Shai R Joseph et al. eLife 2017;6:e23326

Upon fertilization, the genome of animal embryos remains transcriptionally inactive until the maternal-to-zygotic transition. At this time, the embryo takes control of its development and transcription begins. How the onset of zygotic transcription is regulated remains unclear. Here, we show that a dynamic competition for DNA binding between nucleosome-forming histones and transcription factors regulates zebrafish genome activation. Taking a quantitative approach, we found that the concentration of non-DNA-bound core histones sets the time for the onset of transcription. The reduction in nuclear histone concentration that coincides with genome activation does not affect nucleosome density on DNA, but allows transcription factors to compete successfully for DNA binding. In agreement with this, transcription factor binding is sensitive to histone levels and the concentration of transcription factors also affects the time of transcription. Our results demonstrate that the relative levels of histones and transcription factors regulate the onset of transcription in the embryo.
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Colloquium: Atomic quantum gases in periodically driven optical lattices

André Eckardt, Rev. Mod. Phys. 89, 011004 (2017)

Time-periodic forcing in the form of coherent radiation is a standard tool for the coherent manipulation of small quantum systems like single atoms. In the last years, periodic driving has more and more also been considered as a means for the coherent control of many-body systems. In particular, experiments with ultracold quantum gases in optical lattices subjected to periodic driving in the lower kilohertz regime have attracted much attention. Milestones include the observation of dynamic localization, the dynamic control of the quantum phase transition between a bosonic superfluid and a Mott insulator, as well as the dynamic creation of strong artificial magnetic fields and topological band structures. This Colloquium reviews these recent experiments and their theoretical description. Moreover, fundamental properties of periodically driven many-body systems are discussed within the framework of Floquet theory, including heating, relaxation dynamics, anomalous topological edge states, and the response to slow parameter variations.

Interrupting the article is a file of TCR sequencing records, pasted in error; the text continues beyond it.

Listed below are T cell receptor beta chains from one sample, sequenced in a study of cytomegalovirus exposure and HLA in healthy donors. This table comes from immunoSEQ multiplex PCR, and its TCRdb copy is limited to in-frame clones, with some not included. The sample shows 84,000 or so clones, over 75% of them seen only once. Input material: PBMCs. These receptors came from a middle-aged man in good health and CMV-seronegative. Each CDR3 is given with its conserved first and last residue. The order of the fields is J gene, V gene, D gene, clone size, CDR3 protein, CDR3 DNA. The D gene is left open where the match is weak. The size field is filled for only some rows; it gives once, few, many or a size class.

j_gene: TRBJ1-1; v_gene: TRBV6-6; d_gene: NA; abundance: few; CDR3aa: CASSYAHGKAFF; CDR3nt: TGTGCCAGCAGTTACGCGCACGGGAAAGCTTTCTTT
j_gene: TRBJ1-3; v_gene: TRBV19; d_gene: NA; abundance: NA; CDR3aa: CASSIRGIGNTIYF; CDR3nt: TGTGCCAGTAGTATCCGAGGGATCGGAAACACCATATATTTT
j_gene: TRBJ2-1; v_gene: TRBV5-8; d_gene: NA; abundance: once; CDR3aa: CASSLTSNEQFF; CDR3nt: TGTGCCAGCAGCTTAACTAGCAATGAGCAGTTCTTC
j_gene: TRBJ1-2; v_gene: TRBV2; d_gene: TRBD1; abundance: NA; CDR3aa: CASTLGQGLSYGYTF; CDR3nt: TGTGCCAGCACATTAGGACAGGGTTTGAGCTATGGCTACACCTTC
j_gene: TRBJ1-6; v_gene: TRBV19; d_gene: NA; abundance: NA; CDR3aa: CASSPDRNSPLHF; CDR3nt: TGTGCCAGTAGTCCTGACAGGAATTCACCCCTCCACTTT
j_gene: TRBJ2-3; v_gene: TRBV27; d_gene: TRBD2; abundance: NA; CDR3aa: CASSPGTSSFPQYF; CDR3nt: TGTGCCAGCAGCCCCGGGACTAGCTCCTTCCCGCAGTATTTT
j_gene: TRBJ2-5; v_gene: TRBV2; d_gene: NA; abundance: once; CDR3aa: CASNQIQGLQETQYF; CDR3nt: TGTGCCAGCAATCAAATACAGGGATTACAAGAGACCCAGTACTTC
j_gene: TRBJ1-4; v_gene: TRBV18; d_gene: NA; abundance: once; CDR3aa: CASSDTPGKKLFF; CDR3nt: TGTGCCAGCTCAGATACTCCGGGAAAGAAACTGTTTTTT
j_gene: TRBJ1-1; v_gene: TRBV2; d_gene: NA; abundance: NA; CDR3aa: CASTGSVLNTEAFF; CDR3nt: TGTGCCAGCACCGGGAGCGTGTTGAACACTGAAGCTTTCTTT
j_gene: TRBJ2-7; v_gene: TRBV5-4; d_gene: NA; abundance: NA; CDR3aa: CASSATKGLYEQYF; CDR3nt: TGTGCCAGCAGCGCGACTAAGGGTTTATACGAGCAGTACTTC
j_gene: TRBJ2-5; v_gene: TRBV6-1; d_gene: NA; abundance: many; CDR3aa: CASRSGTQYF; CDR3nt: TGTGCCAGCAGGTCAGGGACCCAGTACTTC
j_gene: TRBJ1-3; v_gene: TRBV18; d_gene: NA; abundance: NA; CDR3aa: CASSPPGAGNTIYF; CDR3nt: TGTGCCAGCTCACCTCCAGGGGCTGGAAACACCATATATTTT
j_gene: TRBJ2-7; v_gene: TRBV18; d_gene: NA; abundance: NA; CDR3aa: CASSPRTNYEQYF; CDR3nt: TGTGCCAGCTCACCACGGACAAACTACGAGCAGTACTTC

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Growth and Division of Active Droplets Provides a Model for Protocells

D. Zwicker, R. Seyboldt, C. A. Weber, A. A. Hyman and F. Jülicher, Nature Physics (2016)

We show that liquid droplets that are driven away from thermodynamic equilibrium by chemical reactions can undergo cycles of growth and division reminiscent of living cells. We propose such active droplets as simple models for prebiotic protocells. Our work shows that protocells could have been able to propagate and divide without having established membranes.

See also coverage in Chemistry World and two articles in Quanta Magazine: article 1 and article 2.
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U(1) Wilson lattice gauge theories in digital quantum simulators

Christine Muschik, Markus Heyl, et al., arXiv:1612.08653